Although perhaps not willing to admit to it, many people are guilty of having gone into a shop and used their phone to check if a prospective purchase was available more cheaply elsewhere, including online. Some shoppers are even using bricks-and-mortar stores as a showroom for an online purchase, not necessarily tied to that particular business. Smartphones have made this whole process “point-and-click” by enabling shoppers to scan a bar-code to look up a product’s details and then return a price comparison tailored to their location. Not surprisingly, with few exceptions, the retail industry in Australia has reacted to this phenomenon by either pretending it doesn’t exist or by trying defensive strategies like charging fees to shoppers who come into a shop to browse.
Retailers gain from technology too
The salad days of being able to charge the uninformed public a premium over your competitors are very nearly over. But the retail future is not all gloom. The use of smartphones in stores offers businesses an opportunity to interact with customers in a range of ways that go beyond simply putting informed salespersons in their way. Indeed, a recent report has highlighted how shoppers are now more likely to rely on their phones for information than talk to a sales representative in person. This is again not surprising as another common bugbear of shopping is the experience of store assistants giving you information about a product that they clearly aren’t that familiar with.
In fact, according to Nielsen, 80 per cent of US smartphone owners have used their phone for “shopping-related” activities. The most frequent activity was finding the location of a store and checking the price of a product, followed by researching items and reading reviews.
The Nielsen report revealed another aspect of the way we shop and that is that we haven’t as yet moved wholesale to a “social mode” of shopping. Only a small percentage of shoppers actually write a review about their purchases or use social media to comment on their purchase. Other reports have highlighted that websites and other more “traditional” forms of information are still used more frequently than social media when making decisions about what to buy. This does vary however with the type of product being purchased.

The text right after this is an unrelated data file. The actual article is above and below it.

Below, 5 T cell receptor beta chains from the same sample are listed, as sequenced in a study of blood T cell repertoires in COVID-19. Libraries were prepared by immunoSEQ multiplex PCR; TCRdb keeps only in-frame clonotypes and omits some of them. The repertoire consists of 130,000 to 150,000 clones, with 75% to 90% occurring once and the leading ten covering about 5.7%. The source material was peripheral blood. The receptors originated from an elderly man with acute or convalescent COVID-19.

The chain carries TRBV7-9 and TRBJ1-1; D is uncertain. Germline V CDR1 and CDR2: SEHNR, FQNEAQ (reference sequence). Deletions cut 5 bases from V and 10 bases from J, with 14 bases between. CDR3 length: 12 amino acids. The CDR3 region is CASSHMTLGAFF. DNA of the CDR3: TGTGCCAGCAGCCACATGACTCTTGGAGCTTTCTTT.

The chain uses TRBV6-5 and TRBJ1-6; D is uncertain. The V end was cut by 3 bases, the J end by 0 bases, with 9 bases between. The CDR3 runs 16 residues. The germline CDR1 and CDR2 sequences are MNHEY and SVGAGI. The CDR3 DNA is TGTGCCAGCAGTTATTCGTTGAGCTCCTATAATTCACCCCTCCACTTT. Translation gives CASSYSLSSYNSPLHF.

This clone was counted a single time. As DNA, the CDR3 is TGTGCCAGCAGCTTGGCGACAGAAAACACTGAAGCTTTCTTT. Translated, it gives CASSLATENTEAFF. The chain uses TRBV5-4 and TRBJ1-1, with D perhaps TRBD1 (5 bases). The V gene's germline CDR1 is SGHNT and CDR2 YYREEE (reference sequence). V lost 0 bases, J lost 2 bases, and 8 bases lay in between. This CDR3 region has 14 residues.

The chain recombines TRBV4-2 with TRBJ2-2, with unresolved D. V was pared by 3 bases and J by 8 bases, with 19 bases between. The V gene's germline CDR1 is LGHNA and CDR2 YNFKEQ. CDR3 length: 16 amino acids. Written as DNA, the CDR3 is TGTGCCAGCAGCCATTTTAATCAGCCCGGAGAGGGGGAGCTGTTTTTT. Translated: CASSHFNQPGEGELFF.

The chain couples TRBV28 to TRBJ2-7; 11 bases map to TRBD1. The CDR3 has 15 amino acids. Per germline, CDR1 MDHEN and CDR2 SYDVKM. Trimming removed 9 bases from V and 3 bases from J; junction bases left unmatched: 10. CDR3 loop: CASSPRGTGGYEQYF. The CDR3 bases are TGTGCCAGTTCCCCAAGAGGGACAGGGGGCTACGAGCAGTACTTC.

There are companies that are taking full advantage of the flexibility offered by the mobile phone by creating virtual stores. Tesco Homeplus created 20 virtual stores in bus shelters in South Korea where shoppers could order their groceries by scanning QR codes (a square type of barcode) associated with a picture of the product sitting on a virtual shelf.
PayPal did the same thing in 15 Singapore subway stations to allow commuters to buy Valentines gifts. In Australia, Woolworths launched virtual stores at train stations in Sydney and Melboune earlier this year.
Woolworths is innovating in another area by trialling free Wi-Fi in their stores. For Woolworths and other companies that have built an effective onlin strategy, it doesn’t matter whether shoppers in a bricks-and-mortar supermarket buy from the store or online and making it as easy as possible for the shopper is an effective strategy of making sure that purchase stays with your business.
This is an approach also taken by Apple who actively use their retail city showrooms as a conduit to their online store.
The added benefit of this for the retailer of course is all of the information that can be gleaned from what the shoppers did whilst attached to the wireless network.
Retail tech: who wins?
The use of mobile technology when shopping will become more pervasive in the near future as it is another example of a technology use that is being driven by the consumer that will force even the slowest of businesses to respond. Retailers themselves will be able to use information about competitor’s pricing to become smarter about how they bring more value to their customers. It really shouldn’t be up to a customer to point out to a shop owner that they are charging twice the price of their next-door neighbour for the same product.
David Glance does not work for, consult to, own shares in or receive funding from any company or organisation that would benefit from this article, and has no relevant affiliations. This article was originally published at The Conversation. Read the original article.